Beaches and Dogs

Arched Rock, Bodega Bay

When I worked in the mortgage industry in the early 2000's, my mom's friends had a litter of golden retriever puppies and offered me one. I accepted without hesitation. At the time, I was living by myself in a Victorian studio apartment in downtown Santa Rosa with my cat Buff. 

When the golden bundle of fluff was handed over to me at 8 weeks old, I promised her, my new puppy Melanie that I would honor her breeding and make sure that she learned how to swim as soon as possible. She was a golden. She was born for the water. I also promised her that I would take her to the beach and the river several times a week, and I kept my promise.

Within a few weeks, I started taking her to the Russian River, she was baptized fairly quickly in the green currents by a group of river rat kids we encountered on a short romp near a touristy canoe outpost. After, that surprise dunking, she was fully fledged.

Almost every morning, before work, I would take her to Bodega Bay or Monte Rio to swim in the river. I would get up at 4:30 am, get dressed, get Mel and start up my jeep. In Guerneville, I found a local brew house to pick up a coffee and muffin on our way out to the water. At the beach, Mel would swim, I would find a rock to sit on to sip my coffee and contemplate the day.

Back at the office, I remember one of my wholesale reps finding out I had gone out to the coast, a 45 minute drive from my home before work. She looked at me surprised, wondering how did I do it. What did my boss think about me heading off to the coast in the morning. I told her it's not any of my work's business, I get to work on time. It's my morning. My dog's morning.

Mel is gone now. She left me a few years back. She only lived to eleven, dying from cancer. I have no regrets, she lived a good life.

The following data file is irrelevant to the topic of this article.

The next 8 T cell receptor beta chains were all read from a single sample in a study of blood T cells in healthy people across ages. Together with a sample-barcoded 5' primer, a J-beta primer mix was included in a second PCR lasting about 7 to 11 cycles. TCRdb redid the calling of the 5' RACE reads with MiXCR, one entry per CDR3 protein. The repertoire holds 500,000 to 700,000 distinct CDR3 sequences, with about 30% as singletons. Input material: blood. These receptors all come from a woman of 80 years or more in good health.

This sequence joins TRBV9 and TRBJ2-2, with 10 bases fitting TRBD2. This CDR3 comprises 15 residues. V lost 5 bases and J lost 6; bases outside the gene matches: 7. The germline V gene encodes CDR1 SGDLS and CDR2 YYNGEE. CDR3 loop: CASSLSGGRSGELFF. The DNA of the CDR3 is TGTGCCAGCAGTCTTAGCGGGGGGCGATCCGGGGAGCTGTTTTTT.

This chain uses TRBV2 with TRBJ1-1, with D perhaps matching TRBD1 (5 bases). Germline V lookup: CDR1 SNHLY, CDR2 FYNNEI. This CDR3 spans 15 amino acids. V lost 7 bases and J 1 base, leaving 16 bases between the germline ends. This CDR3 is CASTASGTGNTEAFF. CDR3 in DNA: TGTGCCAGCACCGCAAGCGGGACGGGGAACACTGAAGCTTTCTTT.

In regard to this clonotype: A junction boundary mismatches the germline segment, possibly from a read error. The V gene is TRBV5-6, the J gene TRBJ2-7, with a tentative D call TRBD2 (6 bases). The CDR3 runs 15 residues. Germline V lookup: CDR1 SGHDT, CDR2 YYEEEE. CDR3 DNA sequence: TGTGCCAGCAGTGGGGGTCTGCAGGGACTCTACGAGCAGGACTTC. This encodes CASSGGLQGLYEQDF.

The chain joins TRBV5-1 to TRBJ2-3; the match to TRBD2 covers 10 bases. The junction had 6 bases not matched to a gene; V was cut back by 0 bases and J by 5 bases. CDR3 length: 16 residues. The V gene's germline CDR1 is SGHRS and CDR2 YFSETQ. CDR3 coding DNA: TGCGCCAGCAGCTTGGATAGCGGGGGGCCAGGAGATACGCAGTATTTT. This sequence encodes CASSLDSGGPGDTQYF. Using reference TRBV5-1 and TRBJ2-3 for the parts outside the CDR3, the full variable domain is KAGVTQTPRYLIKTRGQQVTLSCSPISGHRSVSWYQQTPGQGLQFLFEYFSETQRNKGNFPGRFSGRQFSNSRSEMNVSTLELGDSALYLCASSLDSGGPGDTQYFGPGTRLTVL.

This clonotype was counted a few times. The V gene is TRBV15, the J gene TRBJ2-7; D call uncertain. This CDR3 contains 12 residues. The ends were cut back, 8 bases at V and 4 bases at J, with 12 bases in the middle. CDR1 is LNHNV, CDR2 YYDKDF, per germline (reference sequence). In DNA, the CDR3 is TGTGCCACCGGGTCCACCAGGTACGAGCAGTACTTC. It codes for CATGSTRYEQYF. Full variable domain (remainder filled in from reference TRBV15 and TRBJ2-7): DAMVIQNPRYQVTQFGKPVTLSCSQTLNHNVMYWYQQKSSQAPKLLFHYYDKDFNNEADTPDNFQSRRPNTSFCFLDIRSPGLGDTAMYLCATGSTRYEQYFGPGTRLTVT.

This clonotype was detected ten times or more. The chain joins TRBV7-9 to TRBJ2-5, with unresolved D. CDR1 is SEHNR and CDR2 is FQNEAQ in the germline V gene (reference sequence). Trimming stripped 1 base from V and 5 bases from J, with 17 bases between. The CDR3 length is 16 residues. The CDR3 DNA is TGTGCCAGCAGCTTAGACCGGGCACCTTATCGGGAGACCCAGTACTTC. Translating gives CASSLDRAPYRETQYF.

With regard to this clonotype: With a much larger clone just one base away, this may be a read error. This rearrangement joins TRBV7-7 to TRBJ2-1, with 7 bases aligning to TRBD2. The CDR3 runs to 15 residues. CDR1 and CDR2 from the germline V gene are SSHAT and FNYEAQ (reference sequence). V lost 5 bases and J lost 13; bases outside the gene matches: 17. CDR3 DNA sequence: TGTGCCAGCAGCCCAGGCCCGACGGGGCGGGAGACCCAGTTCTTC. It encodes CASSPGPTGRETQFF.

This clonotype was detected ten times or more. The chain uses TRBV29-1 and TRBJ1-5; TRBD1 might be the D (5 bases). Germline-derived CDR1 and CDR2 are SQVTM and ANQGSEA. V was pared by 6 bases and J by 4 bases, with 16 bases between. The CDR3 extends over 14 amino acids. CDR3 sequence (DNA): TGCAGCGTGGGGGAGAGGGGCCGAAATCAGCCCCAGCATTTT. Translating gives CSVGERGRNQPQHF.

Today, I don't have a dog to take to the beach. It doesn't stop me from going to the coast. It didn't stop me when I was single and now with a partner, we head out to the beach at least twice a week, when it's hot, we go almost everyday. During the pandemic the beaches were closed. When the beaches opened, we were there the first day. I watched as cars pulled up to the sand, opened their doors, and piles of dogs spilled out. All colors, shapes, and sizes of dogs. Happy dogs! So happy to go to the beach. 

Yesterday, heading to Bodega Bay from the sheep country, I looked out at the blue horizon and a saw puffs of white spray. Whales!  We found a look out point where the whales feed. We set out our camp chairs in the parking lot in front of the car. I grabbed my binoculars. We met a couple visiting from Placerville to escape the heat. We took turns pointing out the whales breaching, shouting out 12:00, 2:00 when we located one surfacing. 

For an hour or so, I sat in my camp chair breathing in the salt air, searching for humpback whales watching the seagulls play in the sky along the cliffs. Water birds skimmed the surface of the shimmering ocean and people got out of their cars taking deep breaths. 

We ate our picnic for lunch and dinner, after several hours, we headed back home before dark.

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